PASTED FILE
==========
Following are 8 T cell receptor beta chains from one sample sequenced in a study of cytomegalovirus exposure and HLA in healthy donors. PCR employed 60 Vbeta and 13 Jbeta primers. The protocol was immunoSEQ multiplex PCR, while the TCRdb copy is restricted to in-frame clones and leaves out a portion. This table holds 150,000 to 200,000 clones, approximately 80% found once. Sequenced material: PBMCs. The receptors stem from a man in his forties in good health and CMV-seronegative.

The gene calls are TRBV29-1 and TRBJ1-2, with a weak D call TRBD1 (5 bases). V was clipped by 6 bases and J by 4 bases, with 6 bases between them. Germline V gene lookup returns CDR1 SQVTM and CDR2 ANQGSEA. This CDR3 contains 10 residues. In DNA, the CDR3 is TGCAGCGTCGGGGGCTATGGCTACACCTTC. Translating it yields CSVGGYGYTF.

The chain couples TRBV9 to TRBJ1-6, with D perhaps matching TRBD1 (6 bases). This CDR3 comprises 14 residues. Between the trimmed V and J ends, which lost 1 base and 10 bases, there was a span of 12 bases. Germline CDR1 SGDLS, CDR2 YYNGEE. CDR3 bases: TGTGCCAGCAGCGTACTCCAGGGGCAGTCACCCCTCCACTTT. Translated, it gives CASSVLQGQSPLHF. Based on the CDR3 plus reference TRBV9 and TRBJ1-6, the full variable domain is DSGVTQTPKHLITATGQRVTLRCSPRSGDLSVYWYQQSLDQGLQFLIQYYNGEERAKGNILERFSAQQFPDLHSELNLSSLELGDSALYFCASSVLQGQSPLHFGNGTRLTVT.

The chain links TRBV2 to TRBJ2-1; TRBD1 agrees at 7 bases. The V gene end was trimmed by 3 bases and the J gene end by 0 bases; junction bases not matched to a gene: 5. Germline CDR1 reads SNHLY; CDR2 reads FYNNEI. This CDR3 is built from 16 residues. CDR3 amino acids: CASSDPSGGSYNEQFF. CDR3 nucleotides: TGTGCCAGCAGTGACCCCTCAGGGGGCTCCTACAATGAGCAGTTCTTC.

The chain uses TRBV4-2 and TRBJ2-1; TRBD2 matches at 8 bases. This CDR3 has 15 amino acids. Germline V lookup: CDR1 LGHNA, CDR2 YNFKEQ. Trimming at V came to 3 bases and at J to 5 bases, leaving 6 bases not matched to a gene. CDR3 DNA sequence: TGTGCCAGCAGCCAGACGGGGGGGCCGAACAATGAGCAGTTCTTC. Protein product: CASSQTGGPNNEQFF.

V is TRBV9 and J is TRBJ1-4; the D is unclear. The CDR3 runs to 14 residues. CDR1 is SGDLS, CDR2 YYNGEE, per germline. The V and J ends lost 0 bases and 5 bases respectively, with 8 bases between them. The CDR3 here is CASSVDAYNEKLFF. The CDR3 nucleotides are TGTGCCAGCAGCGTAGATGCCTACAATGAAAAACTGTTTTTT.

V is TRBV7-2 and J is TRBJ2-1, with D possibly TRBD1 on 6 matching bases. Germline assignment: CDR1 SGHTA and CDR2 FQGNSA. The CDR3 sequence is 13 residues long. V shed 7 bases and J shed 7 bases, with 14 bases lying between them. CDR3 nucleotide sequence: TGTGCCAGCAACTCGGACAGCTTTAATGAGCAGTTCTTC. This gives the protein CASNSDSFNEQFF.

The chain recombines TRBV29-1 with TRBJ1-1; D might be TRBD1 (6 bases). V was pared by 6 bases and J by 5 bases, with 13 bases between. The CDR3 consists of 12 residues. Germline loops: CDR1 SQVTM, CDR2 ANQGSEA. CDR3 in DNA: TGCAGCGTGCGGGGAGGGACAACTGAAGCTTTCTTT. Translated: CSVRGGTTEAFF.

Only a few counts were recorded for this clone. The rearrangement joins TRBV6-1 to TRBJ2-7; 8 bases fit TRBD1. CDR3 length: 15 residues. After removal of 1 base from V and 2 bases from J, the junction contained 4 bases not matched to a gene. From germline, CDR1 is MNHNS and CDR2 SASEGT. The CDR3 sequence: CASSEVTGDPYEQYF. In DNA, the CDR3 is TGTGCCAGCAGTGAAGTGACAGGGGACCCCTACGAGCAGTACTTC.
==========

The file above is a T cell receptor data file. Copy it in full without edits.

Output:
Following are 8 T cell receptor beta chains from one sample sequenced in a study of cytomegalovirus exposure and HLA in healthy donors. PCR employed 60 Vbeta and 13 Jbeta primers. The protocol was immunoSEQ multiplex PCR, while the TCRdb copy is restricted to in-frame clones and leaves out a portion. This table holds 150,000 to 200,000 clones, approximately 80% found once. Sequenced material: PBMCs. The receptors stem from a man in his forties in good health and CMV-seronegative.

The gene calls are TRBV29-1 and TRBJ1-2, with a weak D call TRBD1 (5 bases). V was clipped by 6 bases and J by 4 bases, with 6 bases between them. Germline V gene lookup returns CDR1 SQVTM and CDR2 ANQGSEA. This CDR3 contains 10 residues. In DNA, the CDR3 is TGCAGCGTCGGGGGCTATGGCTACACCTTC. Translating it yields CSVGGYGYTF.

The chain couples TRBV9 to TRBJ1-6, with D perhaps matching TRBD1 (6 bases). This CDR3 comprises 14 residues. Between the trimmed V and J ends, which lost 1 base and 10 bases, there was a span of 12 bases. Germline CDR1 SGDLS, CDR2 YYNGEE. CDR3 bases: TGTGCCAGCAGCGTACTCCAGGGGCAGTCACCCCTCCACTTT. Translated, it gives CASSVLQGQSPLHF. Based on the CDR3 plus reference TRBV9 and TRBJ1-6, the full variable domain is DSGVTQTPKHLITATGQRVTLRCSPRSGDLSVYWYQQSLDQGLQFLIQYYNGEERAKGNILERFSAQQFPDLHSELNLSSLELGDSALYFCASSVLQGQSPLHFGNGTRLTVT.

The chain links TRBV2 to TRBJ2-1; TRBD1 agrees at 7 bases. The V gene end was trimmed by 3 bases and the J gene end by 0 bases; junction bases not matched to a gene: 5. Germline CDR1 reads SNHLY; CDR2 reads FYNNEI. This CDR3 is built from 16 residues. CDR3 amino acids: CASSDPSGGSYNEQFF. CDR3 nucleotides: TGTGCCAGCAGTGACCCCTCAGGGGGCTCCTACAATGAGCAGTTCTTC.

The chain uses TRBV4-2 and TRBJ2-1; TRBD2 matches at 8 bases. This CDR3 has 15 amino acids. Germline V lookup: CDR1 LGHNA, CDR2 YNFKEQ. Trimming at V came to 3 bases and at J to 5 bases, leaving 6 bases not matched to a gene. CDR3 DNA sequence: TGTGCCAGCAGCCAGACGGGGGGGCCGAACAATGAGCAGTTCTTC. Protein product: CASSQTGGPNNEQFF.

V is TRBV9 and J is TRBJ1-4; the D is unclear. The CDR3 runs to 14 residues. CDR1 is SGDLS, CDR2 YYNGEE, per germline. The V and J ends lost 0 bases and 5 bases respectively, with 8 bases between them. The CDR3 here is CASSVDAYNEKLFF. The CDR3 nucleotides are TGTGCCAGCAGCGTAGATGCCTACAATGAAAAACTGTTTTTT.

V is TRBV7-2 and J is TRBJ2-1, with D possibly TRBD1 on 6 matching bases. Germline assignment: CDR1 SGHTA and CDR2 FQGNSA. The CDR3 sequence is 13 residues long. V shed 7 bases and J shed 7 bases, with 14 bases lying between them. CDR3 nucleotide sequence: TGTGCCAGCAACTCGGACAGCTTTAATGAGCAGTTCTTC. This gives the protein CASNSDSFNEQFF.

The chain recombines TRBV29-1 with TRBJ1-1; D might be TRBD1 (6 bases). V was pared by 6 bases and J by 5 bases, with 13 bases between. The CDR3 consists of 12 residues. Germline loops: CDR1 SQVTM, CDR2 ANQGSEA. CDR3 in DNA: TGCAGCGTGCGGGGAGGGACAACTGAAGCTTTCTTT. Translated: CSVRGGTTEAFF.

Only a few counts were recorded for this clone. The rearrangement joins TRBV6-1 to TRBJ2-7; 8 bases fit TRBD1. CDR3 length: 15 residues. After removal of 1 base from V and 2 bases from J, the junction contained 4 bases not matched to a gene. From germline, CDR1 is MNHNS and CDR2 SASEGT. The CDR3 sequence: CASSEVTGDPYEQYF. In DNA, the CDR3 is TGTGCCAGCAGTGAAGTGACAGGGGACCCCTACGAGCAGTACTTC.